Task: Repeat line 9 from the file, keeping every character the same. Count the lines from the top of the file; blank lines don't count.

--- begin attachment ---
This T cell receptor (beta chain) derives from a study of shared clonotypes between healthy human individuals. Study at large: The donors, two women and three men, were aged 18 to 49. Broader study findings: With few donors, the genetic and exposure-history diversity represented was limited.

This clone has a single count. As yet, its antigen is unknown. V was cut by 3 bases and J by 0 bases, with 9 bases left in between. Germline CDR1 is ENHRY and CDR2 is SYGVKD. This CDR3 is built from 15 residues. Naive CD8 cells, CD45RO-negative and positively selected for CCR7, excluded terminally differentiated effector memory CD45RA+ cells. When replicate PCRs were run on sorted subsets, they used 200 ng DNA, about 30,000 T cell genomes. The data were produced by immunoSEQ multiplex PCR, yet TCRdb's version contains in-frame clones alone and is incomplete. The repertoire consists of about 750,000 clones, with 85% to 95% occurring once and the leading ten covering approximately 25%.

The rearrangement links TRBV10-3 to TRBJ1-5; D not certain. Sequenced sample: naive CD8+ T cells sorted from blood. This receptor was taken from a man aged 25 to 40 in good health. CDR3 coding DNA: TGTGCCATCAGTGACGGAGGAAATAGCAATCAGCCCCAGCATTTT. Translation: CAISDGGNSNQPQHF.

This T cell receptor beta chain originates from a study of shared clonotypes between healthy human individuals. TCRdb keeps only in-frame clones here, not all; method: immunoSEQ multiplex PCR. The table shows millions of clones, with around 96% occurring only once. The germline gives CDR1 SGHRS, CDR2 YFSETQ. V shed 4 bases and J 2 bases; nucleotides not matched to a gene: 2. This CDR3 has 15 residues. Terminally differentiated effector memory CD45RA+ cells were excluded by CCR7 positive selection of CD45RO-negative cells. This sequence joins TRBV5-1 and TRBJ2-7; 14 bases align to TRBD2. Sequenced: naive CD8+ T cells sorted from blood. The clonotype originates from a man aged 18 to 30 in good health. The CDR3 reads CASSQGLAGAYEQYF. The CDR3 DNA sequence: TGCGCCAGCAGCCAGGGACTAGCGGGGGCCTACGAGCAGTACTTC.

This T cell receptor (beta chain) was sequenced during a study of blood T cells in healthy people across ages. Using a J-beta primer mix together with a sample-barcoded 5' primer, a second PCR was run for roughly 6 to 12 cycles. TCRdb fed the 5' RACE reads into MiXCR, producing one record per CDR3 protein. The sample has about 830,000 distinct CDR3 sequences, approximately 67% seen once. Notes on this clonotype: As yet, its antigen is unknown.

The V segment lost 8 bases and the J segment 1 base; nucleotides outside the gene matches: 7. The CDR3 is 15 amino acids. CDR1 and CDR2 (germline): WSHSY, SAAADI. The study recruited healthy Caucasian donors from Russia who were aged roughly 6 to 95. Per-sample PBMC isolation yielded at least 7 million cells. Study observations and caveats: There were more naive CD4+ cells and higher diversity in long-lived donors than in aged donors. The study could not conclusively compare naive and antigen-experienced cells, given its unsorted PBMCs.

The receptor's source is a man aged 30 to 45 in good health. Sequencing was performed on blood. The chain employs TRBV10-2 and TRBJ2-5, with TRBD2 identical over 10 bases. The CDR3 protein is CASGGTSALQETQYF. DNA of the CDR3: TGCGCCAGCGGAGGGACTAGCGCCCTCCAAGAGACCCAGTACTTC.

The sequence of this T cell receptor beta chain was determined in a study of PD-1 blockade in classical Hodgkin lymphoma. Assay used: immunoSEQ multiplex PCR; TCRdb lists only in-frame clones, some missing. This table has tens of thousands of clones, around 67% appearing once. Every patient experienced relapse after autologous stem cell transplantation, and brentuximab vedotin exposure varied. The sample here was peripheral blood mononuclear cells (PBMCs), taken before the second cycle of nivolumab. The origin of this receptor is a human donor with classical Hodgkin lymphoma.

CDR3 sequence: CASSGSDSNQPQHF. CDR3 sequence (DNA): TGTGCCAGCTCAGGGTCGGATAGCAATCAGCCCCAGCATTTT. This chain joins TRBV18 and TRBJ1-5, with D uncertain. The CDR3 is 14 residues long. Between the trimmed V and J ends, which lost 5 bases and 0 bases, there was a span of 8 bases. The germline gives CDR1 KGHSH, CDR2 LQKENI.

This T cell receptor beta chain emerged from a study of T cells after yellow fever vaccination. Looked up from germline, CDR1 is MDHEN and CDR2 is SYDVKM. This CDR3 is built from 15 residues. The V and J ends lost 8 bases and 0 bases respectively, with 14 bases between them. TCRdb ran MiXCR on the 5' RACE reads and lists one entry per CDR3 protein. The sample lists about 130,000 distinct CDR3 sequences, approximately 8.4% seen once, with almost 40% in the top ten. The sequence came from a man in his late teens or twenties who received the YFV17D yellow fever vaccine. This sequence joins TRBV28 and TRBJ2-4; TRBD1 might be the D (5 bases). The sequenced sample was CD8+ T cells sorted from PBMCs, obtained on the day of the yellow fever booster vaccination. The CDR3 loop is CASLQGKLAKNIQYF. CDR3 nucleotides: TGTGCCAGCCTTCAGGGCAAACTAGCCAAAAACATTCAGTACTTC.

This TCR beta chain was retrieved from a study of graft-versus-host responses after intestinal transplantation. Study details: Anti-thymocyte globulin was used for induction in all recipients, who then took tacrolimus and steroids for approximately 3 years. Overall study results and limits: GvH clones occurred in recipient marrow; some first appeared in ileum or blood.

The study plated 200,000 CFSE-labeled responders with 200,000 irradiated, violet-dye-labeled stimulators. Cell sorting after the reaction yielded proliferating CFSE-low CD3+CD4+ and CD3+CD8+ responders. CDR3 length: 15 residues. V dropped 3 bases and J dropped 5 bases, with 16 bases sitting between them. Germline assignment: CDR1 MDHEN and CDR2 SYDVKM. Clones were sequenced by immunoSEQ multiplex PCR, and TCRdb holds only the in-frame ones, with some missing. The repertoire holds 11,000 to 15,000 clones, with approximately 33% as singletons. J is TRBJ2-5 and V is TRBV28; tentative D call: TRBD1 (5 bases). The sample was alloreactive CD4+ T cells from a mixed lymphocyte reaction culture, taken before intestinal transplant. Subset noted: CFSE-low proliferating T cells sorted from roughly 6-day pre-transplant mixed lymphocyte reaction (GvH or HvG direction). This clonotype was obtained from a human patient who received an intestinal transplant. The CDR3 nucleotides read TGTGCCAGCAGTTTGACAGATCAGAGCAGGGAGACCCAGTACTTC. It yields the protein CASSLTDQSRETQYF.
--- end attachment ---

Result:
CDR3 sequence: CASSGSDSNQPQHF. CDR3 sequence (DNA): TGTGCCAGCTCAGGGTCGGATAGCAATCAGCCCCAGCATTTT. This chain joins TRBV18 and TRBJ1-5, with D uncertain. The CDR3 is 14 residues long. Between the trimmed V and J ends, which lost 5 bases and 0 bases, there was a span of 8 bases. The germline gives CDR1 KGHSH, CDR2 LQKENI.